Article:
It is crucial to remember, as counsellors, that grief is very individual and unique. However, research shows that there are certain common stages and tasks that are shared by most people who are dealing with a loss. One popular construct that describes this hard experience is J. William Worden’s Task Oriented Model.
Understanding the Model
As the title implies, Worden saw healthy grieving as working through a series of specific, common tasks. These need to be resolved to fully integrate the loss – so the person is able to move on with their life. Worden saw this as empowering and freeing for the client as it helps them to find meaning and new hope again. But the work is often hard – and it is easy to get stuck, or to give up before they have recovered from their loss. This is seen in the following comment by Worden in his book Grief Counselling and Grief Therapy, (2001, p27):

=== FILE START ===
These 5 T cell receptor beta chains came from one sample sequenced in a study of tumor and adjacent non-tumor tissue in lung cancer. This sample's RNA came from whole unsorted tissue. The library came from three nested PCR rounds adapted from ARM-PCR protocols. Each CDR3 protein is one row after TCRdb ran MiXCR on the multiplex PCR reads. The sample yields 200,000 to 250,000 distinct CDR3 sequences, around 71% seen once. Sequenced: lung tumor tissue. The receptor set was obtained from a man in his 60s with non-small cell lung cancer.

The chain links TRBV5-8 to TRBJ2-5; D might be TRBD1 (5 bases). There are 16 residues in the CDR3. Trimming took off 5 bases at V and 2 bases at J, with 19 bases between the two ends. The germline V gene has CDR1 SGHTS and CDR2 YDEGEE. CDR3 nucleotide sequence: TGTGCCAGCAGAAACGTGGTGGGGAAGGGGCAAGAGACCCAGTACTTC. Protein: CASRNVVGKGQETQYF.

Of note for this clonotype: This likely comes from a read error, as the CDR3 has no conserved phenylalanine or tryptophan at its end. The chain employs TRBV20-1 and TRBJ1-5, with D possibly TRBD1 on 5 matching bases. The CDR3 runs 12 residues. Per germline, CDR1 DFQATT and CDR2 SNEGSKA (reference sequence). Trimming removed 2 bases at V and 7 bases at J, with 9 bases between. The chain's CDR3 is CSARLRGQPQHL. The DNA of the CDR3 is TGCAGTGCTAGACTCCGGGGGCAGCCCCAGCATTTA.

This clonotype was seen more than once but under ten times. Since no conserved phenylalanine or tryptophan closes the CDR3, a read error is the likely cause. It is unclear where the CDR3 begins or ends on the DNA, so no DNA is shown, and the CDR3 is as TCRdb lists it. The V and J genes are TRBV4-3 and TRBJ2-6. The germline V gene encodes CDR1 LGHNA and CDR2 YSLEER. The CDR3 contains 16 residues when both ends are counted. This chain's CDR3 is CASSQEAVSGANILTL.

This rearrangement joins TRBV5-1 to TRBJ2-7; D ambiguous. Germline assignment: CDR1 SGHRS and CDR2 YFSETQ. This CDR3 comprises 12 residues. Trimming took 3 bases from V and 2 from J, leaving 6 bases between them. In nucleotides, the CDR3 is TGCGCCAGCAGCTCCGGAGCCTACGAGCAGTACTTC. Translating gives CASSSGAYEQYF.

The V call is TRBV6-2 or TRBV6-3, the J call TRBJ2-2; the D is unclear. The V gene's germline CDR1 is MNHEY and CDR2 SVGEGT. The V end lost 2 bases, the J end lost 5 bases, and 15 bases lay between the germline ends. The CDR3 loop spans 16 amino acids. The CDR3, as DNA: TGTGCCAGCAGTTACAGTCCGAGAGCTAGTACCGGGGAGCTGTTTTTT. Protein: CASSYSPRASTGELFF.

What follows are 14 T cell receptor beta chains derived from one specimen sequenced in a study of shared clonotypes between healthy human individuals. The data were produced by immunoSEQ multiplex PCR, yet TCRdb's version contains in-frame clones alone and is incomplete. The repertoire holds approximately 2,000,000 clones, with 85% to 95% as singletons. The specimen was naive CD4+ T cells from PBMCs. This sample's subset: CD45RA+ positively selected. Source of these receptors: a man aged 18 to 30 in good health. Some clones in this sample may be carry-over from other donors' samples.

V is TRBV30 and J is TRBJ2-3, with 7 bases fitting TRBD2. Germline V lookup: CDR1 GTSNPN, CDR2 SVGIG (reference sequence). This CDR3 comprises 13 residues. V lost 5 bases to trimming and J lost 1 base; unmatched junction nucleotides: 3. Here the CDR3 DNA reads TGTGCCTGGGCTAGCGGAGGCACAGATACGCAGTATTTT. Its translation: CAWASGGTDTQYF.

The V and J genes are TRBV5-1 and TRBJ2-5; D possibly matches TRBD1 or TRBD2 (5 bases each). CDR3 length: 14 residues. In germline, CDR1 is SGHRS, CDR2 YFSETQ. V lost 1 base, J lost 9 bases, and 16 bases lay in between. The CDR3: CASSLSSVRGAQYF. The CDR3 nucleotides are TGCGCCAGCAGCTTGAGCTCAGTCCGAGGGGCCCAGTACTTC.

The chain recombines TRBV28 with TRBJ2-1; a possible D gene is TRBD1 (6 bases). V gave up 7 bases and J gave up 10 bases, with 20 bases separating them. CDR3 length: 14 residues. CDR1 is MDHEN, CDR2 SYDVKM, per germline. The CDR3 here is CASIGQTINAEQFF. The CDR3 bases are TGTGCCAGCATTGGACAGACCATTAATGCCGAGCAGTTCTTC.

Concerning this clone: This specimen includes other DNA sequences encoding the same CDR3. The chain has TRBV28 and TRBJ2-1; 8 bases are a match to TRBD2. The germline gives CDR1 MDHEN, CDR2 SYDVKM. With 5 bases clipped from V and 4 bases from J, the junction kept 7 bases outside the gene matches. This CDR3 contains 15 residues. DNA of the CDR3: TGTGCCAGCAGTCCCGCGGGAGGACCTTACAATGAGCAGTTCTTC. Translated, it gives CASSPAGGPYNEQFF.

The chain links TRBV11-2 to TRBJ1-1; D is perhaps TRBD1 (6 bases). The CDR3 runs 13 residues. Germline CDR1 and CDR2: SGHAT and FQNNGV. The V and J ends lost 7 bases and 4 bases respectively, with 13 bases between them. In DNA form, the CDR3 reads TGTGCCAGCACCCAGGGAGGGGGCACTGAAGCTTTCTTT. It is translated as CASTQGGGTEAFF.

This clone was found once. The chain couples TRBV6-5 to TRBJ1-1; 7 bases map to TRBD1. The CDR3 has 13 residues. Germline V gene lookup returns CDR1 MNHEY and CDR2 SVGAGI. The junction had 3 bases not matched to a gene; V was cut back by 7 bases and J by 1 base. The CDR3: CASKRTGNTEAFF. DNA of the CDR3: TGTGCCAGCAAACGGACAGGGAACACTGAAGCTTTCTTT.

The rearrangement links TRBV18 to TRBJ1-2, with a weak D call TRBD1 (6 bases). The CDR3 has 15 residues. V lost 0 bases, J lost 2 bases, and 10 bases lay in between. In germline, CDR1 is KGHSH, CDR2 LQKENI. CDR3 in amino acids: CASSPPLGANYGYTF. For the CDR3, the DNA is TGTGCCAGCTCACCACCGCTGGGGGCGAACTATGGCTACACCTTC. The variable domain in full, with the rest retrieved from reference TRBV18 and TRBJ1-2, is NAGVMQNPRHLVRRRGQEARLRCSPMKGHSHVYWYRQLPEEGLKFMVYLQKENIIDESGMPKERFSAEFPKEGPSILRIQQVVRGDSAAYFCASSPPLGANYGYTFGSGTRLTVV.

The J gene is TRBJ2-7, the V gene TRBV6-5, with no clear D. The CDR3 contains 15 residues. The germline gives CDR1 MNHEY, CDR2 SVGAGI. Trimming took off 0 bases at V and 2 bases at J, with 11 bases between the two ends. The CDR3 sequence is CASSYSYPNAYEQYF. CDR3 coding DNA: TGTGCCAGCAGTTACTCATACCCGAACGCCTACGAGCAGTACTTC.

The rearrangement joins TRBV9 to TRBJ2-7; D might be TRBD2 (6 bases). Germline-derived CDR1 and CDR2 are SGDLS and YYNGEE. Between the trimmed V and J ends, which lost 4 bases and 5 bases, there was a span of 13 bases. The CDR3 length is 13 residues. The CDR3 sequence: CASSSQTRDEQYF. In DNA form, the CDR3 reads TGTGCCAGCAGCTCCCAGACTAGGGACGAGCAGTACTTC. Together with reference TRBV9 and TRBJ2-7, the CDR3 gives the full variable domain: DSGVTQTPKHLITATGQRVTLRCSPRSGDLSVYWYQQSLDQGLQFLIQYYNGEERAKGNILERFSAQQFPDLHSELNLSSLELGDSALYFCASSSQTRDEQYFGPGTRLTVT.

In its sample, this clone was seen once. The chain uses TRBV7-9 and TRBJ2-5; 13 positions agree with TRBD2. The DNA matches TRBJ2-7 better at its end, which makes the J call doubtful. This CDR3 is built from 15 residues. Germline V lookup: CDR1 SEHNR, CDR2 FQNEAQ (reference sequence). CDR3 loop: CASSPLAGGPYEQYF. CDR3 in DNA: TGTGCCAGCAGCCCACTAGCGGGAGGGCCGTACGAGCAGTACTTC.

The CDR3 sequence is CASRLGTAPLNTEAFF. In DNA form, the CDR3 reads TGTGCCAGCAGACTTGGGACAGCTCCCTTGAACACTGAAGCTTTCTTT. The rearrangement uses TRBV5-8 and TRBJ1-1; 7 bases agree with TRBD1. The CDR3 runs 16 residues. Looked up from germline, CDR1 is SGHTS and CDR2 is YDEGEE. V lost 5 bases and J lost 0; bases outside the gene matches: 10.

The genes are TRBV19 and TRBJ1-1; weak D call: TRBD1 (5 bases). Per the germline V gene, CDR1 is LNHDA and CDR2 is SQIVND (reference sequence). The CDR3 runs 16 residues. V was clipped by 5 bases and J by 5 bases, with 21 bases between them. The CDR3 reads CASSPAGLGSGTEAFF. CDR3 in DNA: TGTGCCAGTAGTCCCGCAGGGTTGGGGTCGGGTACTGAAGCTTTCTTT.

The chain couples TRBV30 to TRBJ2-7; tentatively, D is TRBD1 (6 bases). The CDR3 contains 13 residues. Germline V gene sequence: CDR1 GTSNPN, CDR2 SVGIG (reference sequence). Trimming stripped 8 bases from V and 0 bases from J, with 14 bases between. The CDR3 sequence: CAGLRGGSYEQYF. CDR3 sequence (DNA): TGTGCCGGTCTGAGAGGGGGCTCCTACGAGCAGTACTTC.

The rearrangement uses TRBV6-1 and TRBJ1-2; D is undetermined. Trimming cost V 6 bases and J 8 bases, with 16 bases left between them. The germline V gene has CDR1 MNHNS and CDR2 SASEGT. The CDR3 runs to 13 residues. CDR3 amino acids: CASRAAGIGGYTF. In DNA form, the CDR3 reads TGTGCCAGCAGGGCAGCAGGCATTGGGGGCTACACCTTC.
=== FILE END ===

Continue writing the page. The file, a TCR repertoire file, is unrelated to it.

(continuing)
“It is possible for someone to accomplish some of these tasks and not others, and hence have an incomplete adaptation to the loss, just as one might have incomplete healing from a wound”.
Worden also points out that for some individuals, the tasks won’t follow a sequential order. However, the key ingredient for progress is being willing to work – and not being a passive recipient of grief.